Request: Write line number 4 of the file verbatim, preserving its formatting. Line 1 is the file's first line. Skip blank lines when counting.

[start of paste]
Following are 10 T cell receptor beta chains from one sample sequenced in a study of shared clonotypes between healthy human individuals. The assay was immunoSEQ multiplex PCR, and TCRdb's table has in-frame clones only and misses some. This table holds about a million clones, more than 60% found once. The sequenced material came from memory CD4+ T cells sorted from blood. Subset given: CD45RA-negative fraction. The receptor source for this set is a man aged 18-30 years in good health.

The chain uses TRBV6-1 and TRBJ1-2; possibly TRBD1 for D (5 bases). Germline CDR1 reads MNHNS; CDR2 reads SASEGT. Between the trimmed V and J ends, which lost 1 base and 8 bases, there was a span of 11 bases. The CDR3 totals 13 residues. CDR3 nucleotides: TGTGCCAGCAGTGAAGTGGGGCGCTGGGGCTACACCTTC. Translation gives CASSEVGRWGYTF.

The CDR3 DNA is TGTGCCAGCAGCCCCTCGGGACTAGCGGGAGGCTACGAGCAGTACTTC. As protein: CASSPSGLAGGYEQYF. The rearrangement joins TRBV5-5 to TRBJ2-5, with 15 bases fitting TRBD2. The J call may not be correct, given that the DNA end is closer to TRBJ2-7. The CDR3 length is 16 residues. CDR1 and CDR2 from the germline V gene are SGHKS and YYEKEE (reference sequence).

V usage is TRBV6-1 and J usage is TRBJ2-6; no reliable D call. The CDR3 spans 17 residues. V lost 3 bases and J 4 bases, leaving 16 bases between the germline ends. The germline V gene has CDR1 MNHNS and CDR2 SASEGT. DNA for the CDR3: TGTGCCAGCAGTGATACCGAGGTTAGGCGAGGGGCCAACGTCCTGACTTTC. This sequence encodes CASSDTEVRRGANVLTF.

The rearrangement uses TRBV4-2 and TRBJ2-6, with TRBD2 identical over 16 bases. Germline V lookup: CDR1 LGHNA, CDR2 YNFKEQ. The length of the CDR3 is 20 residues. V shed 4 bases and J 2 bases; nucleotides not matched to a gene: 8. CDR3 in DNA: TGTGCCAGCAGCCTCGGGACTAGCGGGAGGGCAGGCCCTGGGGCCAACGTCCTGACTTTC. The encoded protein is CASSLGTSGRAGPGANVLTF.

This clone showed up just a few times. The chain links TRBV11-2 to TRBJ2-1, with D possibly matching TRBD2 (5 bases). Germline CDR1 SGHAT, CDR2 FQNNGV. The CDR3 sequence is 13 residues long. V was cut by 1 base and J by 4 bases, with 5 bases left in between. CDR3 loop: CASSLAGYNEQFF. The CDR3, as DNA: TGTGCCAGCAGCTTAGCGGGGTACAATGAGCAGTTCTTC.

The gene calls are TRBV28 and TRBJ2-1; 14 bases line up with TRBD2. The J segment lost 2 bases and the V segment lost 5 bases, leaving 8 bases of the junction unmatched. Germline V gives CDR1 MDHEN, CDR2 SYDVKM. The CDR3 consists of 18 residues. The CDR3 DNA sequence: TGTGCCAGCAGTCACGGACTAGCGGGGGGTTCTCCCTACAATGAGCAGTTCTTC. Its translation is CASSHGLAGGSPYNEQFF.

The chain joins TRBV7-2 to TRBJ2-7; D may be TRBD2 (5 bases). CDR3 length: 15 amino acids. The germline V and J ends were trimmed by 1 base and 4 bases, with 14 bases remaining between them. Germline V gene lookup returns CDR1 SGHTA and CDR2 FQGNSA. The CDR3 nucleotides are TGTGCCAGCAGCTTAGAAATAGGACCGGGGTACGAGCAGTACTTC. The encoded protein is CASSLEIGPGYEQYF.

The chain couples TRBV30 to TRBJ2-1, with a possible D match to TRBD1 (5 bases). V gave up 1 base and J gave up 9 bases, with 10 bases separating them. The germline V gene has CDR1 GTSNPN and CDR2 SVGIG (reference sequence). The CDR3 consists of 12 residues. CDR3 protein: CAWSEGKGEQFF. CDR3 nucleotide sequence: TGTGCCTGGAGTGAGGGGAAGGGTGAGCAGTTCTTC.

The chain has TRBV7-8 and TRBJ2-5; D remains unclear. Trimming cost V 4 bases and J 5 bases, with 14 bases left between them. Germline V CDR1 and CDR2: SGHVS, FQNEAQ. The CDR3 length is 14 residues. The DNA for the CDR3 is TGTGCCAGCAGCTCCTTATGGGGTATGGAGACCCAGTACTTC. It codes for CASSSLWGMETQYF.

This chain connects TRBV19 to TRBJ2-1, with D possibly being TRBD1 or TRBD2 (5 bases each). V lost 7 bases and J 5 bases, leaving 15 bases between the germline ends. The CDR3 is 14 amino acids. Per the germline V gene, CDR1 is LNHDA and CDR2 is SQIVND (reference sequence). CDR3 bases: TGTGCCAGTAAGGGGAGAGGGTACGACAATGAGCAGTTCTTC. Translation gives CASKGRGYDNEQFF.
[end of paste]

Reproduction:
V usage is TRBV6-1 and J usage is TRBJ2-6; no reliable D call. The CDR3 spans 17 residues. V lost 3 bases and J 4 bases, leaving 16 bases between the germline ends. The germline V gene has CDR1 MNHNS and CDR2 SASEGT. DNA for the CDR3: TGTGCCAGCAGTGATACCGAGGTTAGGCGAGGGGCCAACGTCCTGACTTTC. This sequence encodes CASSDTEVRRGANVLTF.